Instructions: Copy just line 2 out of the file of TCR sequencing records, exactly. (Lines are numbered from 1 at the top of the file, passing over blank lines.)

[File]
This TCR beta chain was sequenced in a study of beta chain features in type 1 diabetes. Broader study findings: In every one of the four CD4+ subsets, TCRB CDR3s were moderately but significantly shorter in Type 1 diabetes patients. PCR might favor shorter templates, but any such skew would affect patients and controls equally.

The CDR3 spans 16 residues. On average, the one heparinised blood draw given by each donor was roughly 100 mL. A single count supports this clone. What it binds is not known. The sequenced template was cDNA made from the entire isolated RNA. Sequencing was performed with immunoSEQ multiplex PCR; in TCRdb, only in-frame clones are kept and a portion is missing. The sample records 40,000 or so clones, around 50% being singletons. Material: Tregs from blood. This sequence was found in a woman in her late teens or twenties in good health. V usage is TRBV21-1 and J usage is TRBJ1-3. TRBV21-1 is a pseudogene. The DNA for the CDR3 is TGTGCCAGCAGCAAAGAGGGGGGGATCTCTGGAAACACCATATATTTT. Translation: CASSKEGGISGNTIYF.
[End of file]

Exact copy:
The CDR3 spans 16 residues. On average, the one heparinised blood draw given by each donor was roughly 100 mL. A single count supports this clone. What it binds is not known. The sequenced template was cDNA made from the entire isolated RNA. Sequencing was performed with immunoSEQ multiplex PCR; in TCRdb, only in-frame clones are kept and a portion is missing. The sample records 40,000 or so clones, around 50% being singletons. Material: Tregs from blood. This sequence was found in a woman in her late teens or twenties in good health. V usage is TRBV21-1 and J usage is TRBJ1-3. TRBV21-1 is a pseudogene. The DNA for the CDR3 is TGTGCCAGCAGCAAAGAGGGGGGGATCTCTGGAAACACCATATATTTT. Translation: CASSKEGGISGNTIYF.